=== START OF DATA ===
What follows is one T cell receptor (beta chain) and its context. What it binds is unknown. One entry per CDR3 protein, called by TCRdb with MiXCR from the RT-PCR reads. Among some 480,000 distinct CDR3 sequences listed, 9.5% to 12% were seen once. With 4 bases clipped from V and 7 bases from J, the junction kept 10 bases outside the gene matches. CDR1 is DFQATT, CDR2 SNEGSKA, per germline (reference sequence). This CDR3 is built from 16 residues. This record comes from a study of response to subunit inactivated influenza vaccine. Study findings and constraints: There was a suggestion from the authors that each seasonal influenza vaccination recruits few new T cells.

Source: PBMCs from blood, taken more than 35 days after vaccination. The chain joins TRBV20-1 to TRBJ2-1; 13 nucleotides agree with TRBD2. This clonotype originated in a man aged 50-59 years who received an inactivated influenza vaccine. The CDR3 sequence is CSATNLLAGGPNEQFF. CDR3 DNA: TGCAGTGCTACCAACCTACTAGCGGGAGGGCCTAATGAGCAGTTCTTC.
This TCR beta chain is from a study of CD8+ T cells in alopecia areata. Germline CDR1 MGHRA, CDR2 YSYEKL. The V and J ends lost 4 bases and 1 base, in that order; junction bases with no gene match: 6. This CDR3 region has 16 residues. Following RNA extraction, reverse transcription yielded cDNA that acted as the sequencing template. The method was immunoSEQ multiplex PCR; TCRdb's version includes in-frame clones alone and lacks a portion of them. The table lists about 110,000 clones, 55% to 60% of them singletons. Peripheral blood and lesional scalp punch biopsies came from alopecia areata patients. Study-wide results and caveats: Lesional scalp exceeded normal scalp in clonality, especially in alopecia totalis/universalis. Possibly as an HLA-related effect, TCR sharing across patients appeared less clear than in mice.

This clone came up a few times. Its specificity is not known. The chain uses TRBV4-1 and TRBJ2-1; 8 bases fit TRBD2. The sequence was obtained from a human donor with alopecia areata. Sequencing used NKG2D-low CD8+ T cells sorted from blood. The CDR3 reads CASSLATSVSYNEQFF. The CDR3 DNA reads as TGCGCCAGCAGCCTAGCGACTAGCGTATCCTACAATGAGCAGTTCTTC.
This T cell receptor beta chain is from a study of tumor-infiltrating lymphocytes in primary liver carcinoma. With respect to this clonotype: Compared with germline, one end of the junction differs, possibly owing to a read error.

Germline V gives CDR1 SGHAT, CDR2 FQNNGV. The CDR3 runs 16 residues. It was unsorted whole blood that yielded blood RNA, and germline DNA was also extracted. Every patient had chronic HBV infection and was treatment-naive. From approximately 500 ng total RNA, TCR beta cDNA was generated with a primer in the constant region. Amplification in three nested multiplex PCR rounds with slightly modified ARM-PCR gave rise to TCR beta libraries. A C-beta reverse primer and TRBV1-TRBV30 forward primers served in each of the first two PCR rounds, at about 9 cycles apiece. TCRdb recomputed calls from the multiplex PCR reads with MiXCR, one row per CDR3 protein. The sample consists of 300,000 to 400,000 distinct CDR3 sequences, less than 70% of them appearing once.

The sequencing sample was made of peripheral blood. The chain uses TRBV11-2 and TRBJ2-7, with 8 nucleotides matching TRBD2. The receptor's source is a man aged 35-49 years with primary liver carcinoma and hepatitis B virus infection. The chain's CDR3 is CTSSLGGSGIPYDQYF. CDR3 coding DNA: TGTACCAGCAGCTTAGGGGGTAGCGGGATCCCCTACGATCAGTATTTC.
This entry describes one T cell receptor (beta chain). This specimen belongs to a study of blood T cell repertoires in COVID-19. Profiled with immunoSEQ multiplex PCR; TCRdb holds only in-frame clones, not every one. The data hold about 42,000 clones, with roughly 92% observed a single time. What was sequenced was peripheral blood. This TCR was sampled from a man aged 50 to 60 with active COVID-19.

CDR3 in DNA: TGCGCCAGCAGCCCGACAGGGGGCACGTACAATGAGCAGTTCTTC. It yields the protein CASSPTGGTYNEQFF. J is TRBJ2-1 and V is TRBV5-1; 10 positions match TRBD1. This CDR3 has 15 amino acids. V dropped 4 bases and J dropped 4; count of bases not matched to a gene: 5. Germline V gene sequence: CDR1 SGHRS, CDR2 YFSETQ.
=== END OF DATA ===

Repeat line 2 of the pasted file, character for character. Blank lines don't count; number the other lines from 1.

Source: PBMCs from blood, taken more than 35 days after vaccination. The chain joins TRBV20-1 to TRBJ2-1; 13 nucleotides agree with TRBD2. This clonotype originated in a man aged 50-59 years who received an inactivated influenza vaccine. The CDR3 sequence is CSATNLLAGGPNEQFF. CDR3 DNA: TGCAGTGCTACCAACCTACTAGCGGGAGGGCCTAATGAGCAGTTCTTC.